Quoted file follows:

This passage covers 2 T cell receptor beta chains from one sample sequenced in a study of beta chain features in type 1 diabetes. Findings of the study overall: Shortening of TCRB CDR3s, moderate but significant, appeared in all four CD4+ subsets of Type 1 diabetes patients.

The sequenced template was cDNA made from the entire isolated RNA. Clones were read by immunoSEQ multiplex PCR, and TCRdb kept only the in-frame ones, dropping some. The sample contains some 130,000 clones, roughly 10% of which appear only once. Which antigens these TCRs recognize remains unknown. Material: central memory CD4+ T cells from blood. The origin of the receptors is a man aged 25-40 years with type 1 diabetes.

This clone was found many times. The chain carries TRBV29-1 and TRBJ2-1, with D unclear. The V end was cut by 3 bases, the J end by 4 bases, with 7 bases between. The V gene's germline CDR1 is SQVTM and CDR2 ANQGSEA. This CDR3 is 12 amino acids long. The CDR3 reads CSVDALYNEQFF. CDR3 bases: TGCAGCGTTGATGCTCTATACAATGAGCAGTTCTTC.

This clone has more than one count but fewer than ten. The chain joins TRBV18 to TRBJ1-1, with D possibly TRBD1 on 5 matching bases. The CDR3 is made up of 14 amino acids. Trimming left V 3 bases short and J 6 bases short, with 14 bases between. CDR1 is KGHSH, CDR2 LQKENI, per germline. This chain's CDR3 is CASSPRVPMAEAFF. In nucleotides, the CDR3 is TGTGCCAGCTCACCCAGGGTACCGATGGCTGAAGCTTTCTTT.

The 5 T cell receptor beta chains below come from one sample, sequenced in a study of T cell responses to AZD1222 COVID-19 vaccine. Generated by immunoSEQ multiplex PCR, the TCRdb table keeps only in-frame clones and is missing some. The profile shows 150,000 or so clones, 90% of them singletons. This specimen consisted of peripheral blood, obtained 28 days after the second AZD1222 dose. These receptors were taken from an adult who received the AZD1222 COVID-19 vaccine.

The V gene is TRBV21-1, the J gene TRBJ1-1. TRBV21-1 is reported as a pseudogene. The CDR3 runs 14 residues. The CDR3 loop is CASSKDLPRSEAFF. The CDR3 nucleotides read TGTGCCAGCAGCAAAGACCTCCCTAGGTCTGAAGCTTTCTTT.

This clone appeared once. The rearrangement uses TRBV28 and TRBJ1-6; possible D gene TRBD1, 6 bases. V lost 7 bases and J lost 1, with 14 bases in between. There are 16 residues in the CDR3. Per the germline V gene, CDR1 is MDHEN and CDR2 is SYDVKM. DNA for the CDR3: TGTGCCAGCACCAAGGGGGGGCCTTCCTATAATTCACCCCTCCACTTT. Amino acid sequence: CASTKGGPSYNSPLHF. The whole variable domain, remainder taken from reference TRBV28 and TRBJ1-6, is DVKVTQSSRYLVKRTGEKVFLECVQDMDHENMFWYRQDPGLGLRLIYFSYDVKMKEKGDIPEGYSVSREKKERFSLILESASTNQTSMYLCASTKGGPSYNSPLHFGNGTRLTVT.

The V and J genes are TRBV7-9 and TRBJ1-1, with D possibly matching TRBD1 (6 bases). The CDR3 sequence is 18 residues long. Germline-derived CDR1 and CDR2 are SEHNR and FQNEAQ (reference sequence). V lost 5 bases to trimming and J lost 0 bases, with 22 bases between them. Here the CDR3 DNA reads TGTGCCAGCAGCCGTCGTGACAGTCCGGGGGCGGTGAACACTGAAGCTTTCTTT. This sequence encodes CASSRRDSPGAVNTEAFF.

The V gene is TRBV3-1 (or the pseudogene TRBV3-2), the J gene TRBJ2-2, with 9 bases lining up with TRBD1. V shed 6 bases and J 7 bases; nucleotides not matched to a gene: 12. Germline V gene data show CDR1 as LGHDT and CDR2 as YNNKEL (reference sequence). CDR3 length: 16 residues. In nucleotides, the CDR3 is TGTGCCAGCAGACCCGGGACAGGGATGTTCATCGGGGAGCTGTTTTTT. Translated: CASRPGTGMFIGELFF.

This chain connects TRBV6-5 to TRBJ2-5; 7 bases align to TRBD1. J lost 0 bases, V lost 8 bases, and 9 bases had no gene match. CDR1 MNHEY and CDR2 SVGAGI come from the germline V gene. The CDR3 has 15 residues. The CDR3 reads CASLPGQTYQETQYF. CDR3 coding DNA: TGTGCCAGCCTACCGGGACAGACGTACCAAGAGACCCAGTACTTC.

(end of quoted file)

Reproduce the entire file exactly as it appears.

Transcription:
This passage covers 2 T cell receptor beta chains from one sample sequenced in a study of beta chain features in type 1 diabetes. Findings of the study overall: Shortening of TCRB CDR3s, moderate but significant, appeared in all four CD4+ subsets of Type 1 diabetes patients.

The sequenced template was cDNA made from the entire isolated RNA. Clones were read by immunoSEQ multiplex PCR, and TCRdb kept only the in-frame ones, dropping some. The sample contains some 130,000 clones, roughly 10% of which appear only once. Which antigens these TCRs recognize remains unknown. Material: central memory CD4+ T cells from blood. The origin of the receptors is a man aged 25-40 years with type 1 diabetes.

This clone was found many times. The chain carries TRBV29-1 and TRBJ2-1, with D unclear. The V end was cut by 3 bases, the J end by 4 bases, with 7 bases between. The V gene's germline CDR1 is SQVTM and CDR2 ANQGSEA. This CDR3 is 12 amino acids long. The CDR3 reads CSVDALYNEQFF. CDR3 bases: TGCAGCGTTGATGCTCTATACAATGAGCAGTTCTTC.

This clone has more than one count but fewer than ten. The chain joins TRBV18 to TRBJ1-1, with D possibly TRBD1 on 5 matching bases. The CDR3 is made up of 14 amino acids. Trimming left V 3 bases short and J 6 bases short, with 14 bases between. CDR1 is KGHSH, CDR2 LQKENI, per germline. This chain's CDR3 is CASSPRVPMAEAFF. In nucleotides, the CDR3 is TGTGCCAGCTCACCCAGGGTACCGATGGCTGAAGCTTTCTTT.

The 5 T cell receptor beta chains below come from one sample, sequenced in a study of T cell responses to AZD1222 COVID-19 vaccine. Generated by immunoSEQ multiplex PCR, the TCRdb table keeps only in-frame clones and is missing some. The profile shows 150,000 or so clones, 90% of them singletons. This specimen consisted of peripheral blood, obtained 28 days after the second AZD1222 dose. These receptors were taken from an adult who received the AZD1222 COVID-19 vaccine.

The V gene is TRBV21-1, the J gene TRBJ1-1. TRBV21-1 is reported as a pseudogene. The CDR3 runs 14 residues. The CDR3 loop is CASSKDLPRSEAFF. The CDR3 nucleotides read TGTGCCAGCAGCAAAGACCTCCCTAGGTCTGAAGCTTTCTTT.

This clone appeared once. The rearrangement uses TRBV28 and TRBJ1-6; possible D gene TRBD1, 6 bases. V lost 7 bases and J lost 1, with 14 bases in between. There are 16 residues in the CDR3. Per the germline V gene, CDR1 is MDHEN and CDR2 is SYDVKM. DNA for the CDR3: TGTGCCAGCACCAAGGGGGGGCCTTCCTATAATTCACCCCTCCACTTT. Amino acid sequence: CASTKGGPSYNSPLHF. The whole variable domain, remainder taken from reference TRBV28 and TRBJ1-6, is DVKVTQSSRYLVKRTGEKVFLECVQDMDHENMFWYRQDPGLGLRLIYFSYDVKMKEKGDIPEGYSVSREKKERFSLILESASTNQTSMYLCASTKGGPSYNSPLHFGNGTRLTVT.

The V and J genes are TRBV7-9 and TRBJ1-1, with D possibly matching TRBD1 (6 bases). The CDR3 sequence is 18 residues long. Germline-derived CDR1 and CDR2 are SEHNR and FQNEAQ (reference sequence). V lost 5 bases to trimming and J lost 0 bases, with 22 bases between them. Here the CDR3 DNA reads TGTGCCAGCAGCCGTCGTGACAGTCCGGGGGCGGTGAACACTGAAGCTTTCTTT. This sequence encodes CASSRRDSPGAVNTEAFF.

The V gene is TRBV3-1 (or the pseudogene TRBV3-2), the J gene TRBJ2-2, with 9 bases lining up with TRBD1. V shed 6 bases and J 7 bases; nucleotides not matched to a gene: 12. Germline V gene data show CDR1 as LGHDT and CDR2 as YNNKEL (reference sequence). CDR3 length: 16 residues. In nucleotides, the CDR3 is TGTGCCAGCAGACCCGGGACAGGGATGTTCATCGGGGAGCTGTTTTTT. Translated: CASRPGTGMFIGELFF.

This chain connects TRBV6-5 to TRBJ2-5; 7 bases align to TRBD1. J lost 0 bases, V lost 8 bases, and 9 bases had no gene match. CDR1 MNHEY and CDR2 SVGAGI come from the germline V gene. The CDR3 has 15 residues. The CDR3 reads CASLPGQTYQETQYF. CDR3 coding DNA: TGTGCCAGCCTACCGGGACAGACGTACCAAGAGACCCAGTACTTC.